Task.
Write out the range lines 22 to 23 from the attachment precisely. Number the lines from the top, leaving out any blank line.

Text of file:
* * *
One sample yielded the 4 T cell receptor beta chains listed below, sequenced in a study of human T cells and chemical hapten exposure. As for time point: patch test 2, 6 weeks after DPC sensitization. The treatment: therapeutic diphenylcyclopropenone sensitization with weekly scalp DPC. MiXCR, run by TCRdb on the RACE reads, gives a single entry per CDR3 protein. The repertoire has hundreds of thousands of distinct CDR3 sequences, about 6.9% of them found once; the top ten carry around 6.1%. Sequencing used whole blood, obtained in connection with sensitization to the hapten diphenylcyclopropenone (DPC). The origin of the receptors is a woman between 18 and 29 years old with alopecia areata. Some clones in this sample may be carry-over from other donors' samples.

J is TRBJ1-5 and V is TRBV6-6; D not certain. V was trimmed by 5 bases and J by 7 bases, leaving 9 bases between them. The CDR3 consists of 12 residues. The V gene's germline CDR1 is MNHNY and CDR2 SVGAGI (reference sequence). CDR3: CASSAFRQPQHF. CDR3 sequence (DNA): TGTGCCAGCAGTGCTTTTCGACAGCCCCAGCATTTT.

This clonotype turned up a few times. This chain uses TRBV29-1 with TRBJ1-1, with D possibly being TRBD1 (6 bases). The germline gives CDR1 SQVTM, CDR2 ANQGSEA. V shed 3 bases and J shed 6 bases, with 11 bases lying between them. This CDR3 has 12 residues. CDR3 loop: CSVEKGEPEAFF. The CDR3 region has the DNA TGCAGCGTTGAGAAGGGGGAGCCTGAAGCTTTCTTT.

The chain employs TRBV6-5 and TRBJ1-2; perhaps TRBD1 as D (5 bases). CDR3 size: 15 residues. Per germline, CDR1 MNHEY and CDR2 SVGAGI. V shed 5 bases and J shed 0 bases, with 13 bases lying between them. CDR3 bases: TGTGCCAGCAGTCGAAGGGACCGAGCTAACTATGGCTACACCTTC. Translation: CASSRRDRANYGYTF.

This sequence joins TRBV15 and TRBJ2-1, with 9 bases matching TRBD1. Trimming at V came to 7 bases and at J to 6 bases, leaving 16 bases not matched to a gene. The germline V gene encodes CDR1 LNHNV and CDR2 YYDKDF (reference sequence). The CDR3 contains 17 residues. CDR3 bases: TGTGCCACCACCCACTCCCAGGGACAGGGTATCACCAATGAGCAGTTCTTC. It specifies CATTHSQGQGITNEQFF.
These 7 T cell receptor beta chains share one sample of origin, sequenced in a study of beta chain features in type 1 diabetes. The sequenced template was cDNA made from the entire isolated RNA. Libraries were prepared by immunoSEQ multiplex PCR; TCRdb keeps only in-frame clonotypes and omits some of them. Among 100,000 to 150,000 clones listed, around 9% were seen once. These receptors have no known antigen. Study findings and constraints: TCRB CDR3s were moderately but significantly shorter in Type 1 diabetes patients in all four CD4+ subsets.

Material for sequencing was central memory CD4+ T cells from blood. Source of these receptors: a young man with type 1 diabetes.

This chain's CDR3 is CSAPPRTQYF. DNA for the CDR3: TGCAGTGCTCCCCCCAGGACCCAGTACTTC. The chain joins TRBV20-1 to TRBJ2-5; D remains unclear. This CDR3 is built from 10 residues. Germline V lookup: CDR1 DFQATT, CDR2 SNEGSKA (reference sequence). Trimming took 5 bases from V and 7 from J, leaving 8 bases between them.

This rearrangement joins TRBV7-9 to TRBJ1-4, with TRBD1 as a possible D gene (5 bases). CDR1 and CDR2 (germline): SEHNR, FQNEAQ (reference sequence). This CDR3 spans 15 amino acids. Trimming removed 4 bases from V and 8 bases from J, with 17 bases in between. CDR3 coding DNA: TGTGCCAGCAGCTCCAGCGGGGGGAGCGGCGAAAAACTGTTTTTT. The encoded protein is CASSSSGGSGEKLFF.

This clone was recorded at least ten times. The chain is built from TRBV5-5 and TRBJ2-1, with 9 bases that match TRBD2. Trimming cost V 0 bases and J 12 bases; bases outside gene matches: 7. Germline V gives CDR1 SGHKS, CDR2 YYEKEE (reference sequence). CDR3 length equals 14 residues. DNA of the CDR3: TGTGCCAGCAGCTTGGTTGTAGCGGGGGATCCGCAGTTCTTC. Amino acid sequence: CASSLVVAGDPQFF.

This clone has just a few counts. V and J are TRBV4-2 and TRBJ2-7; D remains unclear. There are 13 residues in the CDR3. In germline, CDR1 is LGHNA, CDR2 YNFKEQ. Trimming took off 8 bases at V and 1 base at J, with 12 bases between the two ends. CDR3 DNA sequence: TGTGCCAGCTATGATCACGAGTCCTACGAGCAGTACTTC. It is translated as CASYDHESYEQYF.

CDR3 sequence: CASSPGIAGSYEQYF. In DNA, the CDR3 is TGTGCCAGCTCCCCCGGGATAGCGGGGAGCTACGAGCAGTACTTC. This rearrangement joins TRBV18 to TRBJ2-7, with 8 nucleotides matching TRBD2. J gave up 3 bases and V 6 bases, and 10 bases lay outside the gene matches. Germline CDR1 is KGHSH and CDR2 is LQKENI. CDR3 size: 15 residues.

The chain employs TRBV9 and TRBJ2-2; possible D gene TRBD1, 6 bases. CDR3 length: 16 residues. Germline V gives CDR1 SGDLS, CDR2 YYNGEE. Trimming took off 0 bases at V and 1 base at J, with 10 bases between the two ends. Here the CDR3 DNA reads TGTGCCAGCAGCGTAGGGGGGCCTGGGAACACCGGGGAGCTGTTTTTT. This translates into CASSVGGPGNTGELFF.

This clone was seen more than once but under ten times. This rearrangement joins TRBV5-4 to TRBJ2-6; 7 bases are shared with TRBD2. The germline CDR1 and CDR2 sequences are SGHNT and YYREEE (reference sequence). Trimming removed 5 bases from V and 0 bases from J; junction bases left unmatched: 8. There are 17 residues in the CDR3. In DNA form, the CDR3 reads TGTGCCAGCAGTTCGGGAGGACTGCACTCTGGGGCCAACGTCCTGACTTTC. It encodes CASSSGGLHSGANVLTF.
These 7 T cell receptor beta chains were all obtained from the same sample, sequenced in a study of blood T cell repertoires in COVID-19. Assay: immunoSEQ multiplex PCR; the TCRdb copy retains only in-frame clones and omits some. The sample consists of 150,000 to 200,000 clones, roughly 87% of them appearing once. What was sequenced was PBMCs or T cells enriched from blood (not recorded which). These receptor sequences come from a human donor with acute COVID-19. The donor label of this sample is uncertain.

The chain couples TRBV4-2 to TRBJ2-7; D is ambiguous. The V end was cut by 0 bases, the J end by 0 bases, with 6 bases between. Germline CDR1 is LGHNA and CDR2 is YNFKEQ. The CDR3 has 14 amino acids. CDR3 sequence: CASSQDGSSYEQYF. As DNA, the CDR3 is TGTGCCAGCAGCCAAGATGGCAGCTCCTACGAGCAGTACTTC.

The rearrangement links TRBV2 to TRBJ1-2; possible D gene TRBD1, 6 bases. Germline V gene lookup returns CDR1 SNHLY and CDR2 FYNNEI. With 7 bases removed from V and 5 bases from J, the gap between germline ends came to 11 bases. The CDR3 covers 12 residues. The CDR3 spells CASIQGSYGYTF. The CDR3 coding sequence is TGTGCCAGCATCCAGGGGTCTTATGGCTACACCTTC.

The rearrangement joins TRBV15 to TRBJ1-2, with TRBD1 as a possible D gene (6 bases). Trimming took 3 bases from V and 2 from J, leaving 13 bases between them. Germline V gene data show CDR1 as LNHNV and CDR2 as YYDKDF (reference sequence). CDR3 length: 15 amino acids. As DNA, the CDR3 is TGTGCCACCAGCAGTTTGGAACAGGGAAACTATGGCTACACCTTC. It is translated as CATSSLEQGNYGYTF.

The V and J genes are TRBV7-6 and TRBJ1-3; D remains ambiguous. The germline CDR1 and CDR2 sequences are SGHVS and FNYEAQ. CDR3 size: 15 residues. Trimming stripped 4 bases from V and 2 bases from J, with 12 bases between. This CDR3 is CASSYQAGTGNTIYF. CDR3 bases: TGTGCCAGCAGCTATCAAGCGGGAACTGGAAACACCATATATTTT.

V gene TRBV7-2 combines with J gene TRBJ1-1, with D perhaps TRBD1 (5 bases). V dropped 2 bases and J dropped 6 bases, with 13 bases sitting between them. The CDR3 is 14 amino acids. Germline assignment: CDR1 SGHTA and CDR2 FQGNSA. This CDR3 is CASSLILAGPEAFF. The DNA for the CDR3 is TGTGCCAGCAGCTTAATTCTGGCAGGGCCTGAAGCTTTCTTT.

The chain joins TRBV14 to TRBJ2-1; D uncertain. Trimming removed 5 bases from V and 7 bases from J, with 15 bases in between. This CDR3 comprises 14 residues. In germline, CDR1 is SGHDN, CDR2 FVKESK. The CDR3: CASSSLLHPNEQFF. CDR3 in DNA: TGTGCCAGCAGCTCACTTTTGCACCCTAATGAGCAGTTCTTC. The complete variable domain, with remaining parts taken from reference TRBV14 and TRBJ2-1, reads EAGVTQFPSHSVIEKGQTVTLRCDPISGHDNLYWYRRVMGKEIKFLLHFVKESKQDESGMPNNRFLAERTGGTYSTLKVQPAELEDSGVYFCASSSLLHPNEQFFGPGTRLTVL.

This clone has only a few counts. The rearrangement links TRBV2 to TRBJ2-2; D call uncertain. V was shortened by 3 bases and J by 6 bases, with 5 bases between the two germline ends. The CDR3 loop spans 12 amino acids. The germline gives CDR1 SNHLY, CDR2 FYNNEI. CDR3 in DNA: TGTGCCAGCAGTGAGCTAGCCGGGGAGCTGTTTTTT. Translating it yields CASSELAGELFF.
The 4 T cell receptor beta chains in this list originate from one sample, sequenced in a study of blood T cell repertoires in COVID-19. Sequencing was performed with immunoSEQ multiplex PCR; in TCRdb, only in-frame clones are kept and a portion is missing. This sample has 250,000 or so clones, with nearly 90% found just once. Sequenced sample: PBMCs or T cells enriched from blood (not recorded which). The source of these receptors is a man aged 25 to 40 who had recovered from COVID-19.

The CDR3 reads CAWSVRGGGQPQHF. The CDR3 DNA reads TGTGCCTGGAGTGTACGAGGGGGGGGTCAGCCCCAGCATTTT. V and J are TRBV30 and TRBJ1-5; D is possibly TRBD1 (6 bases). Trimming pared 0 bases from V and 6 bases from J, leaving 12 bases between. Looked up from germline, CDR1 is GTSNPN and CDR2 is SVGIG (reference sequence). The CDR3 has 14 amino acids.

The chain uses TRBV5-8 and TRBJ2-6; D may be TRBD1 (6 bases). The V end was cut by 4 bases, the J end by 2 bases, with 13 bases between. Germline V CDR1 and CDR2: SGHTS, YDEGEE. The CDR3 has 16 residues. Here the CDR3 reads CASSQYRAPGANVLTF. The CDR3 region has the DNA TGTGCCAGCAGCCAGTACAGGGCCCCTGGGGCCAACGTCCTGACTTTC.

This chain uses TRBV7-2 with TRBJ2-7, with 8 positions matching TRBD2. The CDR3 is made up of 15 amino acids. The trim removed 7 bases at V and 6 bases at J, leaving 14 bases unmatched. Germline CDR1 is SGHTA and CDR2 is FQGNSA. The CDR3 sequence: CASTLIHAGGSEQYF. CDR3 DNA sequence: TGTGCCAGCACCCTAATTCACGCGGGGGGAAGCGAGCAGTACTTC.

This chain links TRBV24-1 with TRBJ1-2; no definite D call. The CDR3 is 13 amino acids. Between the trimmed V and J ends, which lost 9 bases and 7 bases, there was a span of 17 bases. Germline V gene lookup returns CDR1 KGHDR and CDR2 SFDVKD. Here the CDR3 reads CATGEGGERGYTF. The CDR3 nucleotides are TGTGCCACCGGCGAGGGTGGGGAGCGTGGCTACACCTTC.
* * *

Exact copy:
This clone has only a few counts. The rearrangement links TRBV2 to TRBJ2-2; D call uncertain. V was shortened by 3 bases and J by 6 bases, with 5 bases between the two germline ends. The CDR3 loop spans 12 amino acids. The germline gives CDR1 SNHLY, CDR2 FYNNEI. CDR3 in DNA: TGTGCCAGCAGTGAGCTAGCCGGGGAGCTGTTTTTT. Translating it yields CASSELAGELFF.
The 4 T cell receptor beta chains in this list originate from one sample, sequenced in a study of blood T cell repertoires in COVID-19. Sequencing was performed with immunoSEQ multiplex PCR; in TCRdb, only in-frame clones are kept and a portion is missing. This sample has 250,000 or so clones, with nearly 90% found just once. Sequenced sample: PBMCs or T cells enriched from blood (not recorded which). The source of these receptors is a man aged 25 to 40 who had recovered from COVID-19.